Ideas for Eating Healthy

Learn to Love Your Veggies

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By Henry Ford Health System Staff

Mother nature created vegetables as an ideal delivery system for important nutrients, including vitamins A, C, D and K, as well as a slew of disease-fighting compounds. They’re also packed with water and fiber, which can help fill you up and keep you trim. Trouble is, for many people, these powerhouses aren’t a favorite food.

“Food preferences often stem from modeling behavior,” says Andrea Thelen, a registered dietitian at Henry Ford Health System. “So, if your parents didn’t eat or prepare veggies when you were growing up, you’re less likely to fill your plate with leafy greens as an adult.”

The good news: You can learn to love vegetables – without trying to disguise them or hide them. Here are Thelen’s top six strategies for adding more veggies to every meal – and making them tastier, too.

  1. Use a spiralizer. Spiralizing veggies can make them more fun – and tasty – particularly when you combine them with another element, such as whole grain pasta. Zucchini, carrots, bell peppers and sweet potatoes all make flavorful additions.
  1. Roast them in the oven. Roasting vegetables enhances their flavor and draws out natural sugars. Brussels sprouts, eggplant, bell peppers, tomatoes, sweet potatoes, onions and carrots are all particularly tasty when roasted. For a fantastic fall dish, fill a roasting pan with sweet potatoes, celery, onions, butternut squash, carrots and parsnips. Then roast them at 425 degrees for 15-20 minutes. Dinner is served!
  1. Add them to your favorite dishes. Grate zucchini into lasagna. Make homemade pizza with shitake mushroom caps. Add broccoli to macaroni and cheese and spinach to a can of soup. You can even shred kale, peppers and carrots into tacos. Bake them into zucchini bread or carrot muffins.
  1. Keep them handy. When you return from the grocery store, wash and chop all of your veggies and put them in food storage containers. That way, when you’re hungry, there’s a healthy snack ready in the fridge. Dress up plain veggies with tasty dips like hummus, ranch dressing made with Greek yogurt and tzatziki sauce (a Greek dip made with nonfat yogurt, cucumber, garlic and mint). You can also keep shredded veggies on hand, including carrots, zucchini, squash and cabbage, to add to salads, stir fries, meatloaf and turkey burgers. You can even incorporate them into sauces and sides (squash macaroni and cheese, anyone?!) since they soften when cooked for a short period of time.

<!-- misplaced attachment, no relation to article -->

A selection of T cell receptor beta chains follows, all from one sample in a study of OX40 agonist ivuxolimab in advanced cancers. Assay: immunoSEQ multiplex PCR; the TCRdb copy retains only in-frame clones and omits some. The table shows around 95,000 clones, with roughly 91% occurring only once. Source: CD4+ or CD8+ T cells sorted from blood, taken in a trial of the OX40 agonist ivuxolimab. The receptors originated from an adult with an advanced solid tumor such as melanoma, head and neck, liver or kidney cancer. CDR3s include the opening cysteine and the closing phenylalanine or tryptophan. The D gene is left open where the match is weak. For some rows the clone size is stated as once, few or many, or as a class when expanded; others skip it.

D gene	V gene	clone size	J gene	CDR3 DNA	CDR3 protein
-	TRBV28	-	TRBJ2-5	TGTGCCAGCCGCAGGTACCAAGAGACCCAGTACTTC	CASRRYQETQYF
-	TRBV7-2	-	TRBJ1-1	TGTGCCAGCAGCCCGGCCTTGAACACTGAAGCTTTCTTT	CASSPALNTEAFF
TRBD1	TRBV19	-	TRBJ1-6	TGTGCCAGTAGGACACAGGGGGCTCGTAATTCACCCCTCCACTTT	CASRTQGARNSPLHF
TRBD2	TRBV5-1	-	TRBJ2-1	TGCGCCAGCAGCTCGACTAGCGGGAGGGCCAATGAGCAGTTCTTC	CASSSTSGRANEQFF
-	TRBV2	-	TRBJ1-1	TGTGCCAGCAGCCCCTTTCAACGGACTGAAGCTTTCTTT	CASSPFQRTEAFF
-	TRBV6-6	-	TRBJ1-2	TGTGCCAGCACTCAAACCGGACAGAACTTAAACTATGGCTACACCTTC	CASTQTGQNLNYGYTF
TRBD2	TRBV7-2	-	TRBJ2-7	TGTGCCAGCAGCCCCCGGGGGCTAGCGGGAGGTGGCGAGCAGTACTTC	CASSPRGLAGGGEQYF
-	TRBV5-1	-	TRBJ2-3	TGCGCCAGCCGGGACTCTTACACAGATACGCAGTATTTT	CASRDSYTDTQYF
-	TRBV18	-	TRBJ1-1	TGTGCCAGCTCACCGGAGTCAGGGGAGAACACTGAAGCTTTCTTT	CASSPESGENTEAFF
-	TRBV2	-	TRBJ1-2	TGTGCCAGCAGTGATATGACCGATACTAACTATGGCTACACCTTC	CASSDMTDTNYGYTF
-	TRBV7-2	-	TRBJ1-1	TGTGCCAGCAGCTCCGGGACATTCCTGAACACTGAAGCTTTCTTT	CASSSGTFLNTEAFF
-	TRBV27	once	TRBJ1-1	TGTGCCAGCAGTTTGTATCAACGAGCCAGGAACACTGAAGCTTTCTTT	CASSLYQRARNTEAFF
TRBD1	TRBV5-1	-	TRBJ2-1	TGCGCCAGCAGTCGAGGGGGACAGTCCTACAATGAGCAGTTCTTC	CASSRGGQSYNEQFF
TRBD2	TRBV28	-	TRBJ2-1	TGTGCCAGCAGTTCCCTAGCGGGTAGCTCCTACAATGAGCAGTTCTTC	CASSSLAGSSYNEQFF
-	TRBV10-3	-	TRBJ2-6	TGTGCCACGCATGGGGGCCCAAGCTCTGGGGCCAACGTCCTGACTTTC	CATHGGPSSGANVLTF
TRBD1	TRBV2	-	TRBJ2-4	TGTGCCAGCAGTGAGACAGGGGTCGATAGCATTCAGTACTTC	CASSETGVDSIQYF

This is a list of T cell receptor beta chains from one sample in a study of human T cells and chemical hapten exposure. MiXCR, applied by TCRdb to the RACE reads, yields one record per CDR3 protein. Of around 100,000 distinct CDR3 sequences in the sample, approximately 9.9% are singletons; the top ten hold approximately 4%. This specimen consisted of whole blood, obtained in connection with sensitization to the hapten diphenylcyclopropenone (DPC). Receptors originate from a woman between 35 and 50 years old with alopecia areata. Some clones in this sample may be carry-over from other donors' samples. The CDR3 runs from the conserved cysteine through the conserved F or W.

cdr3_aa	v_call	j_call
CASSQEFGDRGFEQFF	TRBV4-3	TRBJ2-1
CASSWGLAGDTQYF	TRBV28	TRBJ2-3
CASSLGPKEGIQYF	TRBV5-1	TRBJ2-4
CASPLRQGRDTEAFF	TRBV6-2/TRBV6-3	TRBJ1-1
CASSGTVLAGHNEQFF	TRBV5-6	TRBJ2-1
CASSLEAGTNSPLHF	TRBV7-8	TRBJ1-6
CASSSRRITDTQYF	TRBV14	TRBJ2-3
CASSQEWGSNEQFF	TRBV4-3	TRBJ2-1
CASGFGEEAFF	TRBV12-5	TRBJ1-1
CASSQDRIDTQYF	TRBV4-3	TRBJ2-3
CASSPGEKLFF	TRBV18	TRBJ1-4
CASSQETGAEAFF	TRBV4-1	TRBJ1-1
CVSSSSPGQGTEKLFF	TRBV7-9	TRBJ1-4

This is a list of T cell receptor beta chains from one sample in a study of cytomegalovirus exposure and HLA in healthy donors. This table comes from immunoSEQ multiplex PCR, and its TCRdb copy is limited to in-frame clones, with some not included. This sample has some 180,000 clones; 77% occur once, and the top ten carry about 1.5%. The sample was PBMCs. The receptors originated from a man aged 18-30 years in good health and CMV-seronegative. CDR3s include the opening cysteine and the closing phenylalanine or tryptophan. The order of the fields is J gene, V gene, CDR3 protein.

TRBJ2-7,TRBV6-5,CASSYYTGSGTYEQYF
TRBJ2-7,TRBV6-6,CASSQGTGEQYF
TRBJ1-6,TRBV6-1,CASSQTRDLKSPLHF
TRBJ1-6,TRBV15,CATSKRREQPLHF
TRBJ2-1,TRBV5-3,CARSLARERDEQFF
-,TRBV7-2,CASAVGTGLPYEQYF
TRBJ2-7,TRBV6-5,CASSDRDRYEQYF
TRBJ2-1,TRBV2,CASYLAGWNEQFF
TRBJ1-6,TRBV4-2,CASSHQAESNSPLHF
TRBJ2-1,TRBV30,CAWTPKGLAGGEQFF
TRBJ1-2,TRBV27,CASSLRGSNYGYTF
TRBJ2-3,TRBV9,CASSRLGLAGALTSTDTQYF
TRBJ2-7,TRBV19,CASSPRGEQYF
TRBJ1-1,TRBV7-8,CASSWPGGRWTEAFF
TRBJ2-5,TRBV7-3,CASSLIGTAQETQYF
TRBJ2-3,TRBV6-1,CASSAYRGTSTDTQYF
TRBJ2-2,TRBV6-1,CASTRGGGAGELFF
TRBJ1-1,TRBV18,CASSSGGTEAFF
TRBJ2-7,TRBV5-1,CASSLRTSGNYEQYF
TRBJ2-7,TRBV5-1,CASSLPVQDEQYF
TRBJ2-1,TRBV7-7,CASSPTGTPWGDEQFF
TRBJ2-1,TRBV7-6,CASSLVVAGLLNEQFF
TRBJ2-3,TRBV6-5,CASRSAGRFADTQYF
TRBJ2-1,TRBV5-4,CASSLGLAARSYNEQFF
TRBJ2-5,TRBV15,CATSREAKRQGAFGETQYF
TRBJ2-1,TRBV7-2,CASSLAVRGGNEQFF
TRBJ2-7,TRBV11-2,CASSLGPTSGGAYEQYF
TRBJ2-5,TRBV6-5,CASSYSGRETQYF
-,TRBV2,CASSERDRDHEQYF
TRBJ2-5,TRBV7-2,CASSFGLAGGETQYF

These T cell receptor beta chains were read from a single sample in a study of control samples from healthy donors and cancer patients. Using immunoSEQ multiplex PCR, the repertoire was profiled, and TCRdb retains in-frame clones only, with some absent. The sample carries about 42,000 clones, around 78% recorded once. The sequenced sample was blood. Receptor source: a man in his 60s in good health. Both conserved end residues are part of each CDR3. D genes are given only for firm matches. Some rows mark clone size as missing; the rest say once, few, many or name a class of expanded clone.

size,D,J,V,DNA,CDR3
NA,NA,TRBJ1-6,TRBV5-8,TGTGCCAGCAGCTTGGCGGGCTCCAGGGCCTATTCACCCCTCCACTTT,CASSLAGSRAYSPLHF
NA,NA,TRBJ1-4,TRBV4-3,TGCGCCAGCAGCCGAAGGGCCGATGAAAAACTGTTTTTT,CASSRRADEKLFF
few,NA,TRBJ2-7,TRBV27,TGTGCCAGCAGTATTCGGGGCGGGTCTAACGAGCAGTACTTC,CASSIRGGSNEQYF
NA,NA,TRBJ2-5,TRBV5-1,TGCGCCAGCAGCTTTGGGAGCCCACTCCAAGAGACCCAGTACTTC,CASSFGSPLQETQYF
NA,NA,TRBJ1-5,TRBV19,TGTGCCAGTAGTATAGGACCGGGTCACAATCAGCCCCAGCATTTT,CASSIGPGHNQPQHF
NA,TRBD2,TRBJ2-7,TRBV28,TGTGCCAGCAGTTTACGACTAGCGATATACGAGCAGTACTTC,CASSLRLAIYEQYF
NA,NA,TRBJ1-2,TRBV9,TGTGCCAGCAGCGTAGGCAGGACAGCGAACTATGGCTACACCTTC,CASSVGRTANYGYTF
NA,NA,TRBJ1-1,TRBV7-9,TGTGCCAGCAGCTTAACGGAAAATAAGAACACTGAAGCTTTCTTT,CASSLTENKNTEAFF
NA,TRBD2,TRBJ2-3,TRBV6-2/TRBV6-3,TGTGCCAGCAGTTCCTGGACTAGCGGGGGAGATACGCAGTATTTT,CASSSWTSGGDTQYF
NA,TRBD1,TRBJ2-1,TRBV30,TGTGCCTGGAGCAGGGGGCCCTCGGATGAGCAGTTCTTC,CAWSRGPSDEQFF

1. Get saucy. Eating spaghetti? Add zucchini, onions and garlic in your spaghetti sauce. Making a sauce for chicken or beef? Add mushrooms, shallots or leeks. Looking for a simple way to dress up ground chicken or turkey? Smother it with tomato sauce. Better yet, boost your veggie quotient by adding shredded carrots and zucchini to the mix. Salsas are another tasty way to get more veggies on your plate. Just top your favorite lean protein with freshly diced tomatoes, onions, scallions, pepper, corn and cilantro.
  1. Be adventurous. Don’t get pigeonholed into cooking vegetables one way (like in the microwave). Sauté bitter greens, stir-fry broccoli, or bake kale and sweet potatoes into chips. And don’t forget to get creative with herb and spice blends. Garlic, ginger, oregano and even nutmeg all go well with vegetables.

Challenge yourself to make half of your plate fruits and vegetables. So, whether you’re scrambling eggs, making a sandwich or preparing a casserole, amp up the number of veggies in your dish. Throw peppers, spinach and mushrooms into an omelet, top your sandwich with kale, tomatoes and sprouts and add broccoli and cauliflower to your favorite casserole. Soon you’ll discover that not only is veggie-laden food more flavorful, but thanks to the fiber, it’s more satisfying, too!

 Craving more healthy ideas? Subscribe to our EatWell and MoveWell sections to get the latest tips. Check out the many veggie-rich recipes in our LiveWell Cooking Demo section.

Andrea Thelen is a registered dietitian nutritionist for the Henry Ford Center for Health Promotion and Disease Prevention.

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